What is a Rule Engine ?
The term Rule Engine can be referred to any system that uses Rules, in any form, that can be applied to data to produce outcomes; it may refer to simple systems like form validation or more complex systems like dynamic expression engines. In a few words a Rule engine allow you to say “What to do” and not “How to do it”.
Why using a Rule Engine ?
Rule systems are capable of solving very, very hard problems, providing an explanation of how the solution was arrived at and why each “decision” along the way was made.
Among the main benefit of a Rule engine can be mentioned:
- Logic and Data Separation
Breaking your domain objects from business rules can lead to a much easier to maintain application as it can shield from changes in the future, since the logic is all laid out in rules.
- Speed and Scalability
Many times we apply “if” conditions that we didn’t really need. The Rete algorithm, replaces all of the if … then statements with an optimized network.
- Centralization of Knowledge
By using rules, you create a repository of knowledge (a knowledgebase) which can be considered as a single point of truth, for business policy (for instance) – ideally rules are so readable that they can also serve as documentation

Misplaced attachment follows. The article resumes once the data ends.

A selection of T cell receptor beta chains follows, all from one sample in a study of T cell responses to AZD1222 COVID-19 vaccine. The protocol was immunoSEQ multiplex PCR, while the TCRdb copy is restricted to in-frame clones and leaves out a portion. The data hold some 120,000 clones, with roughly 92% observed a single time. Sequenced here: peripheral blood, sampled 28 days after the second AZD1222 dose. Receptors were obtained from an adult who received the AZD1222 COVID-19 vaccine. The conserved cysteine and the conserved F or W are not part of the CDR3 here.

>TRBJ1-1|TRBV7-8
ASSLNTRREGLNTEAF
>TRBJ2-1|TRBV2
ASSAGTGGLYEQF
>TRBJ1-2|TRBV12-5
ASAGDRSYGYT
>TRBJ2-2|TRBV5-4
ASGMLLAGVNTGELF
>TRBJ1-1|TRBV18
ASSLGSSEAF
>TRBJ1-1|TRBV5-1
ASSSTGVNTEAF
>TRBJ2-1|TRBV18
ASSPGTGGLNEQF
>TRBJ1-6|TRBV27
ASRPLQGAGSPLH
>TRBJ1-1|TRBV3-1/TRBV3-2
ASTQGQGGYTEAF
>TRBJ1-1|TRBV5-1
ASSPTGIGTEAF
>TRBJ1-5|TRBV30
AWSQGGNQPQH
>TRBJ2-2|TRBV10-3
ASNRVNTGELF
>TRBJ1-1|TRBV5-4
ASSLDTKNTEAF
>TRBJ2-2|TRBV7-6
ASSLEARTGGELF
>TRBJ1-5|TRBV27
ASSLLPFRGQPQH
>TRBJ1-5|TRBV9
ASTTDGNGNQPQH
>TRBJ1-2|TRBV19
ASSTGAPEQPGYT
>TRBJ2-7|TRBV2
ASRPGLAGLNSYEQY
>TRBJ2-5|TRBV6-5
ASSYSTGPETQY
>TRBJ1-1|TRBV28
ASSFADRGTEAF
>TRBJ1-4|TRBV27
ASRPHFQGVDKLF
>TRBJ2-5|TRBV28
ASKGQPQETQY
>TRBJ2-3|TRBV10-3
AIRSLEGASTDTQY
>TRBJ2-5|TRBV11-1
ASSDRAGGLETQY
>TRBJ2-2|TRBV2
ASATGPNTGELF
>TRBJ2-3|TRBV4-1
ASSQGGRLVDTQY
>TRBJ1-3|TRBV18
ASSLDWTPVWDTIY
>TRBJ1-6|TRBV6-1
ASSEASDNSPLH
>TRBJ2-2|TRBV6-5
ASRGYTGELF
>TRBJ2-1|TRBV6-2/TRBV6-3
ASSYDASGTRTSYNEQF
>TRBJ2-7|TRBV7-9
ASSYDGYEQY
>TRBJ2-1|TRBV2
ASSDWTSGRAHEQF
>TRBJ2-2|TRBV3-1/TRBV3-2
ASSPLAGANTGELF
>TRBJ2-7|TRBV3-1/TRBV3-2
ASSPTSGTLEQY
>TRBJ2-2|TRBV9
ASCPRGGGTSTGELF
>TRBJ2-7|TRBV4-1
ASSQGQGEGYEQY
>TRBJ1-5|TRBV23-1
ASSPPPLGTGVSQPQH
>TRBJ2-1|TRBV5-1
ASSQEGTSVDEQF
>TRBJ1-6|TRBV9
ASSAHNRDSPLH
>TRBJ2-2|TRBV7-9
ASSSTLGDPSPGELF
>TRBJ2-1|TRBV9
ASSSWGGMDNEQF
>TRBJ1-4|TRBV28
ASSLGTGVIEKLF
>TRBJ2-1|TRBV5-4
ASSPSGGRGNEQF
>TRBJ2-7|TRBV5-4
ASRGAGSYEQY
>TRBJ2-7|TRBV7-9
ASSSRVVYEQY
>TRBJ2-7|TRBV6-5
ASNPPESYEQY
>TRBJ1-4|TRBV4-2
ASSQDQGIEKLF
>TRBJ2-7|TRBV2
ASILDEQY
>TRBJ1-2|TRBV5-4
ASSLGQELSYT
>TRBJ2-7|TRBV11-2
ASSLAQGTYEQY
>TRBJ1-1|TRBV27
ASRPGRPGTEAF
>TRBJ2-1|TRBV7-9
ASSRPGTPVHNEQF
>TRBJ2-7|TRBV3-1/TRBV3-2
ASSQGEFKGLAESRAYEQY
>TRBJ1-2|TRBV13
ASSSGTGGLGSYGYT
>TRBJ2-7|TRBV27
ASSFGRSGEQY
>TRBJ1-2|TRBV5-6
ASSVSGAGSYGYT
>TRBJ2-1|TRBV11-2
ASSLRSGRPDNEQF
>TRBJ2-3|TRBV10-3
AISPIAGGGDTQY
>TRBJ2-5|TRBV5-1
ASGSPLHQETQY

Writing rules means also to get accustomed with Rule language, validation and debugging.
Rules can be expressed in different formats. Some examples :
- Decision tables
- Wizard driven rule creation
- A specialized editor
Extra tools are also need to test the different rules.
And last but not least, we need a convenient way to manage all these rules
Rules can make it easy to express solutions to difficult problems and consequently have those solutions verified (rules are much easier to read then code).
Often, business users are more comfortable with expressing things that they know to be true, than to express things in an procedural format.
Examples of things that you might hear from a business expert are:
“This cable is broken if the resistance is more than 50 ohm”
“We need to buy that product if the price is not over 10000 EUR”
By focusing on what we know to be true, rather than the mechanics of how to express it in programming code, the above statements are much more clean than exposing it with traditional programming languages